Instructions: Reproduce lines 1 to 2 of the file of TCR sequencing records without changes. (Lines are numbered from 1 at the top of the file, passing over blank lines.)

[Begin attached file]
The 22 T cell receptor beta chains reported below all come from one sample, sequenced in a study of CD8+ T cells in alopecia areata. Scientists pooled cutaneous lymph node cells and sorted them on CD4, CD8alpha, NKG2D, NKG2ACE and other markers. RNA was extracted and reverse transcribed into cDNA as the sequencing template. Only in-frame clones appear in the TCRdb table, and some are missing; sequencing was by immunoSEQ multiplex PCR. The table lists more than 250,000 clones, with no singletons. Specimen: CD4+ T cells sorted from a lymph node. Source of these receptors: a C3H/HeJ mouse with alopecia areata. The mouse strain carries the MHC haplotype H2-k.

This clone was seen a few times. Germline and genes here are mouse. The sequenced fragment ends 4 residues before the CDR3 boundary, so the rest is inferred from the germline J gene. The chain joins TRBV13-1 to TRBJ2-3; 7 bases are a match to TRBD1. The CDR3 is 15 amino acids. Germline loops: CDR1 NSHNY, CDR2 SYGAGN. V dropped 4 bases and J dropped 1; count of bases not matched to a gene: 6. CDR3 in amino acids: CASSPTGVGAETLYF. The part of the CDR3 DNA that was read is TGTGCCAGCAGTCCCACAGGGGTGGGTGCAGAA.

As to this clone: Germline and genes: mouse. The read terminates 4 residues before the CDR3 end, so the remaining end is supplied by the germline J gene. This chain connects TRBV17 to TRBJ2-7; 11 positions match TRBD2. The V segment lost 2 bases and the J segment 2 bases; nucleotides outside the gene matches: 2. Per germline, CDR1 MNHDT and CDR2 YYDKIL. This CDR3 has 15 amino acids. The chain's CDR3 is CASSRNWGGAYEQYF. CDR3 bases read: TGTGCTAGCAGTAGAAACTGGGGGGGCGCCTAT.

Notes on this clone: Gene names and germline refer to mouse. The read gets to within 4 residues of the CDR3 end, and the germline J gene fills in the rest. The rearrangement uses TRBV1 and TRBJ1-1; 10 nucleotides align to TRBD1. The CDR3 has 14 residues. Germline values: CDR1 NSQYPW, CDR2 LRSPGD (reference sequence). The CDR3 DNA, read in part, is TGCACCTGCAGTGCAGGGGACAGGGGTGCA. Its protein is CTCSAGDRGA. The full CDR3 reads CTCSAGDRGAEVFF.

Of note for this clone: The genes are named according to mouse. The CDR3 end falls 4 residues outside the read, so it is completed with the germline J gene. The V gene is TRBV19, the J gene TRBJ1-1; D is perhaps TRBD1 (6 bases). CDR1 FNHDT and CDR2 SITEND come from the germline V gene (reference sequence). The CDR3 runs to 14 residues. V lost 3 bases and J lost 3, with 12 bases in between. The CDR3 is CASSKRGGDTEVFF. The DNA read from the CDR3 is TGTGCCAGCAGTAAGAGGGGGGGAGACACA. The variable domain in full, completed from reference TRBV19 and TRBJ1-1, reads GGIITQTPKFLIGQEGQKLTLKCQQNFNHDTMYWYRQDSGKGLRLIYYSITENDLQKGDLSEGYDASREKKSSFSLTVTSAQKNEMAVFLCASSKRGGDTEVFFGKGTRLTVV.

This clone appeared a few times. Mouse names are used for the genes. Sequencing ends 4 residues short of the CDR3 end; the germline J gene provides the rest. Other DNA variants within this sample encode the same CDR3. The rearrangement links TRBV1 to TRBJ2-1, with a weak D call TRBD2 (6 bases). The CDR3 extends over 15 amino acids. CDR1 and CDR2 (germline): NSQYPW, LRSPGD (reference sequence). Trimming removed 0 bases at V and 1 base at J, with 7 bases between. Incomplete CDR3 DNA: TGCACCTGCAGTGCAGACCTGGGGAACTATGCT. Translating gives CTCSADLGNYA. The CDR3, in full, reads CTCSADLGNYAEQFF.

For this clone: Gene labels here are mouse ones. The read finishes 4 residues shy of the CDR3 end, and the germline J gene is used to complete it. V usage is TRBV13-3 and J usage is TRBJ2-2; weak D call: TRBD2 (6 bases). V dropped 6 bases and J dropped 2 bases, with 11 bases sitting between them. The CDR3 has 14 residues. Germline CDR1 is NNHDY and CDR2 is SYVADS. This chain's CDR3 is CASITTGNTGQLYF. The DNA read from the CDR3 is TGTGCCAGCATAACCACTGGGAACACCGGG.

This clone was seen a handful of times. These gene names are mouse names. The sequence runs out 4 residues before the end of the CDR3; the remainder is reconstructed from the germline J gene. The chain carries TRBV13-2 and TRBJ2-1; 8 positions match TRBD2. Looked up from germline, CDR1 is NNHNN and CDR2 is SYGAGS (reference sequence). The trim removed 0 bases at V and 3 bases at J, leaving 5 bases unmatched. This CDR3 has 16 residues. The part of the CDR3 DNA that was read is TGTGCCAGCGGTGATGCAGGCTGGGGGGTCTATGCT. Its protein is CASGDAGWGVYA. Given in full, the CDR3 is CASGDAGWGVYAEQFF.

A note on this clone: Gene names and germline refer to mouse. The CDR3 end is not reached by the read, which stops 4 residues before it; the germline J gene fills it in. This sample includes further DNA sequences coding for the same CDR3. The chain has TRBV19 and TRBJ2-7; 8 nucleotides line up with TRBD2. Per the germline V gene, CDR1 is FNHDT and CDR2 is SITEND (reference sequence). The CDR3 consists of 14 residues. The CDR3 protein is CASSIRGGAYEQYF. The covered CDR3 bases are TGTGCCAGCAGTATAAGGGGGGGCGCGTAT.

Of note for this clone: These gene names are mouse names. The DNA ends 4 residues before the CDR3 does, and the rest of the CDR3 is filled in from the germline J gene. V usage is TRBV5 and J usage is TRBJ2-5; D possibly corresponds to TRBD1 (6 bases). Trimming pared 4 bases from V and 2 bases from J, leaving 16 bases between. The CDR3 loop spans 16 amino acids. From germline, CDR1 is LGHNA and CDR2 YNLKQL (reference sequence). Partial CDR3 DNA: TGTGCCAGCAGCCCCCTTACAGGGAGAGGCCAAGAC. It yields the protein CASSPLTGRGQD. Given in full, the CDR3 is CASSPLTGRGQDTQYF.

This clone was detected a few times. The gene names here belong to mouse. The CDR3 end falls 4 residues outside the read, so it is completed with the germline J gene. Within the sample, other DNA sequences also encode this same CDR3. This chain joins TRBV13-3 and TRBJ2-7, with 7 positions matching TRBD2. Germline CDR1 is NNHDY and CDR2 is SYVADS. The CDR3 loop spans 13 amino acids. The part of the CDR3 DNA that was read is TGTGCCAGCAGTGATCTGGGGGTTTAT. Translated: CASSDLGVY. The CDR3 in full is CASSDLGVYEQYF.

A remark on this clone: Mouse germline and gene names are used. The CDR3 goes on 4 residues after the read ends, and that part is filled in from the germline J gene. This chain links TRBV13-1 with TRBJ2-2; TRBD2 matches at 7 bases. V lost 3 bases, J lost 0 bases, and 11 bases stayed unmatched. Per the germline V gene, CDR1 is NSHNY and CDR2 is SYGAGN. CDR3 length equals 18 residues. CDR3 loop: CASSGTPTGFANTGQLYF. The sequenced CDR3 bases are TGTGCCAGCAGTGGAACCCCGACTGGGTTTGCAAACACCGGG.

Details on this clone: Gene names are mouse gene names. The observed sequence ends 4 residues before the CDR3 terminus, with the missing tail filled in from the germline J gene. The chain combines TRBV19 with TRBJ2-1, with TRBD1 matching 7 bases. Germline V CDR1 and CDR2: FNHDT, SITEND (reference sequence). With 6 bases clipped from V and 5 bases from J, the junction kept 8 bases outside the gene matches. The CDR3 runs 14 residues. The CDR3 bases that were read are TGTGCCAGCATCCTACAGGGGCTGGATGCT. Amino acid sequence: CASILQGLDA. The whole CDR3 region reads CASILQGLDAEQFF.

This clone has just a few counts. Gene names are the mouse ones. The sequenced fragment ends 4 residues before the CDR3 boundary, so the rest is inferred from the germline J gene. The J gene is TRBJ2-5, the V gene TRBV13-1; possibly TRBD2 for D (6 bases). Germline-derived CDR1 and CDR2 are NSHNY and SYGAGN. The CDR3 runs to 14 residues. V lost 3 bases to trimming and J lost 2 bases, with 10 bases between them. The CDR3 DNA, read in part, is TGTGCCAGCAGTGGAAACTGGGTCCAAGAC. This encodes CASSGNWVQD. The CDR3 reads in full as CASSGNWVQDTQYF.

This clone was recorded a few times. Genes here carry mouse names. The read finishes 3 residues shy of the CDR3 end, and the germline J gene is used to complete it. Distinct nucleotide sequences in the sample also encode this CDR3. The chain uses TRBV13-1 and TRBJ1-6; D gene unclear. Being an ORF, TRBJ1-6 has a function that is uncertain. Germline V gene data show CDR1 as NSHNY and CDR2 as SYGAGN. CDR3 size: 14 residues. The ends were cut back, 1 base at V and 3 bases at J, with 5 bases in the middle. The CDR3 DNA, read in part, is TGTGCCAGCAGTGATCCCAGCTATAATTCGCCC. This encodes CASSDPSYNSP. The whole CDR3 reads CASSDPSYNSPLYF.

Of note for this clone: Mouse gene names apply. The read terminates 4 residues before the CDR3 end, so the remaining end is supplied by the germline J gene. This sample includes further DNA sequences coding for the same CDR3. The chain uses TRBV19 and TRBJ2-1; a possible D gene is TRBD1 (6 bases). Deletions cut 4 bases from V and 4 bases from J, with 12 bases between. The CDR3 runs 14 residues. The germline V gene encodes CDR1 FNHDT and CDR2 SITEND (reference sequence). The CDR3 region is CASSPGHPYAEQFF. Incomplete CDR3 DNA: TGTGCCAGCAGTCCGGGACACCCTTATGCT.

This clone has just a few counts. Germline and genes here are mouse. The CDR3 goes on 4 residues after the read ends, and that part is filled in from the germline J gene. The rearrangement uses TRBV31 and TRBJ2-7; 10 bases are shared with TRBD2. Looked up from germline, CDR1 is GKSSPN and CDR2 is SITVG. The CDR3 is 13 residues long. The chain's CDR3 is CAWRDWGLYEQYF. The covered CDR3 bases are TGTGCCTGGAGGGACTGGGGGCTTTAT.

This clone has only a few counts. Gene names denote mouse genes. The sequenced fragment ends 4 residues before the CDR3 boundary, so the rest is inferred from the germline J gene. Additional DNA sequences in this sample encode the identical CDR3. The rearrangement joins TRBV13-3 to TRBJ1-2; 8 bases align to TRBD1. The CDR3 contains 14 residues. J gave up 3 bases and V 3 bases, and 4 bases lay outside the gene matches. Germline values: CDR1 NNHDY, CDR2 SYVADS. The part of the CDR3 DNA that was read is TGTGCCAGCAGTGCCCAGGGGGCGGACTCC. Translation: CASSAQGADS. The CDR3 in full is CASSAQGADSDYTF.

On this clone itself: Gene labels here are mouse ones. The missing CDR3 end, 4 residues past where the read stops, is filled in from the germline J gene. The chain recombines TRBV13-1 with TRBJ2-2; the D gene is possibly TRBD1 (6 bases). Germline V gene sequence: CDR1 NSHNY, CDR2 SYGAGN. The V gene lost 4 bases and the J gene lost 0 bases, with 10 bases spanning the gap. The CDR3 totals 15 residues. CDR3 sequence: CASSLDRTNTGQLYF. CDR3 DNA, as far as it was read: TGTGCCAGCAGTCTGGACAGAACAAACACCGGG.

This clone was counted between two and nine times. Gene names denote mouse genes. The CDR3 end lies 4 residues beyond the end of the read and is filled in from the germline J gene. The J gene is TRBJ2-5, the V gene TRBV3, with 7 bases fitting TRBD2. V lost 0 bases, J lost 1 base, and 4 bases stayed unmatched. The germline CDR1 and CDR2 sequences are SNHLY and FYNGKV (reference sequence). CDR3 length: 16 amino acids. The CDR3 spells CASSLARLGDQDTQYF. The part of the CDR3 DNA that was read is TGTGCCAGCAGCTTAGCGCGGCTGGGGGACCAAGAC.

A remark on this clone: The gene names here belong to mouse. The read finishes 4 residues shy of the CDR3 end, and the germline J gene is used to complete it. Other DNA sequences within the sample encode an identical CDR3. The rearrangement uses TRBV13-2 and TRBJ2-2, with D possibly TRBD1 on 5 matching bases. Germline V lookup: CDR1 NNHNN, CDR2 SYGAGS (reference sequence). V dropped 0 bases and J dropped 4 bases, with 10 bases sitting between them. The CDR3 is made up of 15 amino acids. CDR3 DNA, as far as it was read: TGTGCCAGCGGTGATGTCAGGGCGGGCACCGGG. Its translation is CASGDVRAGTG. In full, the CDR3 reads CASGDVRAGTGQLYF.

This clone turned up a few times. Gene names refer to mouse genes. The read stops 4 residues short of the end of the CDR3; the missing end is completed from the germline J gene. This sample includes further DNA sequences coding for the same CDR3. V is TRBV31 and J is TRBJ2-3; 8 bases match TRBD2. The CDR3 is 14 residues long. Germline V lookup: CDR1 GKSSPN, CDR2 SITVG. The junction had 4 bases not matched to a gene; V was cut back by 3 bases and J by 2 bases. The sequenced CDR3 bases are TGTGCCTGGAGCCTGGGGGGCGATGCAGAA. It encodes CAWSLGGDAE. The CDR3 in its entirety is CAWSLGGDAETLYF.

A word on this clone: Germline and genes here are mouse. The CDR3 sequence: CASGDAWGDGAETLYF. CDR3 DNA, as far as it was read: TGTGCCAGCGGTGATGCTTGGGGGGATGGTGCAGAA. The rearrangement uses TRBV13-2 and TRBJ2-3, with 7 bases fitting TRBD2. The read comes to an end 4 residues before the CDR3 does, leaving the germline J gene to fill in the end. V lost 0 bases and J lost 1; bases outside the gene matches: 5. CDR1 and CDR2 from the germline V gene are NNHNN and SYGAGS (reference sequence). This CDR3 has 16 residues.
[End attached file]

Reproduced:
The 22 T cell receptor beta chains reported below all come from one sample, sequenced in a study of CD8+ T cells in alopecia areata. Scientists pooled cutaneous lymph node cells and sorted them on CD4, CD8alpha, NKG2D, NKG2ACE and other markers. RNA was extracted and reverse transcribed into cDNA as the sequencing template. Only in-frame clones appear in the TCRdb table, and some are missing; sequencing was by immunoSEQ multiplex PCR. The table lists more than 250,000 clones, with no singletons. Specimen: CD4+ T cells sorted from a lymph node. Source of these receptors: a C3H/HeJ mouse with alopecia areata. The mouse strain carries the MHC haplotype H2-k.

This clone was seen a few times. Germline and genes here are mouse. The sequenced fragment ends 4 residues before the CDR3 boundary, so the rest is inferred from the germline J gene. The chain joins TRBV13-1 to TRBJ2-3; 7 bases are a match to TRBD1. The CDR3 is 15 amino acids. Germline loops: CDR1 NSHNY, CDR2 SYGAGN. V dropped 4 bases and J dropped 1; count of bases not matched to a gene: 6. CDR3 in amino acids: CASSPTGVGAETLYF. The part of the CDR3 DNA that was read is TGTGCCAGCAGTCCCACAGGGGTGGGTGCAGAA.